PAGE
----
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  • It becomes necessary, therefore, to determine how far Fechner derived his psychophysics from experience, how far from fallacies of inference, from his romantic imagination and from his theosophic metaphysics, which indeed coloured his whole book on psychophysics.

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    0
  • Hamilton's most important work is the Essay on the National Debt, which appeared in 1813 and was undoubtedly the first to expose the economic fallacies involved in Pitt's policy of a sinking fund.

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    0
  • His intellect was logical in the highest degree; he was clear and precise, an enemy of loose reasoning, and quick to refute prevailing fallacies.

    0
    0
  • Unfortunately Buckle either could not define, or cared not to define, the general conceptions with which he worked, such as those denoted by the terms "civilization," "history," "science," "law," "scepticism," and "protective spirit"; the consequence is that his arguments are often fallacies.

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  • The Sophistical Elenchi, on sophistical or contentious syllogism, or sophistical fallacies.

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    0
  • Shute, A Discourse on Truth (London, 1877); Alfred Sidgwick, Fallacies (London, 1883); The Use of Words in Reasoning (London, 1901); C. Sigwart, Logik (2nd ed., Freiburg-i.-Br.

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  • He was the author of The Military Obligation of Citizenship (1915, lectures at Prince ton and elsewhere); Our Military History, Its Facts and Fallacies (1916); and Universal Military Training (1917).

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  • Yet none the less was the new learning, through the open spirit of inquiry it nourished, its vindication of the private reason, its enthusiasm for republican antiquity, and its proud assertion of the rights of human independence, linked by a strong and subtle chain to that turbid revolt of the individual consciousness against spiritual despotism draped in fallacies and throned upon abuses.

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    0
  • The doctrine of the kinds of fallacies or general classes of errors into which the human mind is prone to fall, appears in many of the works written before the Novum Organum, and the treatment of them varies in some respects.

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    0
  • The first kind are the Idola Tribus, idols of the tribe, fallacies incident to humanity or the race in general.

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  • He created their formal logic and contributed much that was of value to their psychology and epistemology; but in the main his work was to new-label and new-arrange in every department, and to lavish most care and attention on the least important parts - the logical terminology and the refutation of fallacies, or, as his opponents declared, the excogitation of fallacies which even he could not refute.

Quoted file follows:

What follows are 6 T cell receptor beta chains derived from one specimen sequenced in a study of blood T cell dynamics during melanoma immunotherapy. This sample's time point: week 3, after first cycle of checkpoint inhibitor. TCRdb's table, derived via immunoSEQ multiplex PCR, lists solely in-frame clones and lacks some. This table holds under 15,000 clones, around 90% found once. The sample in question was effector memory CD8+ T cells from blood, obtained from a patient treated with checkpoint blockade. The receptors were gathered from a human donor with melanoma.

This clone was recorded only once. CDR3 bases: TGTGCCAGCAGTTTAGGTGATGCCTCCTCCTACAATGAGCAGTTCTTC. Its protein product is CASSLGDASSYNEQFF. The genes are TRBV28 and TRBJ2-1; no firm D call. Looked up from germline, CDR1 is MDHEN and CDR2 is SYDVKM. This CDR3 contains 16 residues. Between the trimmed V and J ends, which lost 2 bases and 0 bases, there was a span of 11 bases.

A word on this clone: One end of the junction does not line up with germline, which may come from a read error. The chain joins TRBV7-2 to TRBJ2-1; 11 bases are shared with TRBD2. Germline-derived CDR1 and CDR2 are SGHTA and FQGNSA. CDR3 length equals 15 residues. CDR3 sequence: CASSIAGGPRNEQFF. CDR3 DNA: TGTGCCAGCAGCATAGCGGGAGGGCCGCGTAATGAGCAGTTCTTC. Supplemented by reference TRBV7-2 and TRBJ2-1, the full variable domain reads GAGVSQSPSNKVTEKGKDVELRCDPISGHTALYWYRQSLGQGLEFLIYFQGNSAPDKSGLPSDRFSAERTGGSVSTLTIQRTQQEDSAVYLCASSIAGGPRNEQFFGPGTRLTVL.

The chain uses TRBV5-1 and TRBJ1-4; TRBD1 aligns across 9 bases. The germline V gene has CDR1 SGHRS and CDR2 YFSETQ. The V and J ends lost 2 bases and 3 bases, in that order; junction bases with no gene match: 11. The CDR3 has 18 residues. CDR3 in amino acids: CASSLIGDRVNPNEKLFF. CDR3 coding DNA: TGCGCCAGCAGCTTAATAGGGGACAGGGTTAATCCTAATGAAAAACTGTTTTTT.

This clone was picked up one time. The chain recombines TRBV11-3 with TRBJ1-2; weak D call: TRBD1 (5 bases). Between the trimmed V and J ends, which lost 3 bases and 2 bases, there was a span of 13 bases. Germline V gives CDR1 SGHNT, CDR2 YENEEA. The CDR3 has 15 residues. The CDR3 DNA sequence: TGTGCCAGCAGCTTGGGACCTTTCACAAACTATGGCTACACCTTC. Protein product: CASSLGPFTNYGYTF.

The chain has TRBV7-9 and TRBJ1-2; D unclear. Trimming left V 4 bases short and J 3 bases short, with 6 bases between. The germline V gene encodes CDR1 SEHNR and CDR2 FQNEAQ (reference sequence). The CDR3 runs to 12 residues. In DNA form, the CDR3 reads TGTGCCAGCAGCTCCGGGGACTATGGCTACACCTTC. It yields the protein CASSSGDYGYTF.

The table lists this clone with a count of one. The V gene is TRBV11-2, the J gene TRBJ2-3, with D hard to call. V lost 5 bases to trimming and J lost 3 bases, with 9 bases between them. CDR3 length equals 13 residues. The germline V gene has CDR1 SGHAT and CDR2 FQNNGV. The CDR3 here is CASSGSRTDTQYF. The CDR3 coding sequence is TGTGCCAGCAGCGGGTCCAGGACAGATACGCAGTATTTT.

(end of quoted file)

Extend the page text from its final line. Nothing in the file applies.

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  • Galen, who in his youth was carefully trained in the Stoic philosophy, was an unusually prolific writer on logic. Of the numerous commentaries and original treatises, a catalogue of which is given in his work De propriis libris, one only has come down to us, the treatise on Fallacies in dictione (IIepi TWV KaTa T1jv M Gi' oocio-µarouv).

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  • Similarly, logic, so far as it is an art of thought or a doctrine of fallacies, and ethics, so far as it is occupied with a natural history of impulses and moral sentiments, do neither of them belong, except by courtesy, to the philosophic province.

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  • This contains a reprint of the First Notions, an elaborate development of his doctrine of the syllogism, and of the numerical definite syllogism, together with chapters of great interest on probability, induction, old logical terms and fallacies.

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  • Several of his most striking contributions to knowledge originated in the discovery of errors or fallacies in the work of his great predecessors in astronomy.

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  • More particularly "argument" means a synopsis of the contents of a book, the outline of a novel, play, &c. In logic it is used for the middle term in a syllogism, and for many species of fallacies, such as the argumentum ad hominem, ad baculum, &c. '(see' Fallacy).

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  • His best eulogium, it has been truly said, consists in the fallacies which he exposed.

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  • This way, you can dial it in nice and slow -- aim for losing a pound of bodyfat per week -- without falling prey to the classic yo-yo dieting fallacies.

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  • What was mistaken for it was fashioned in the heat of controversy by men whose interests were practical rather than scientific, who could not write correct English, and revealed in their reasoning the usual fallacies of the merely practical man' So the " old Political Economy " lies shattered.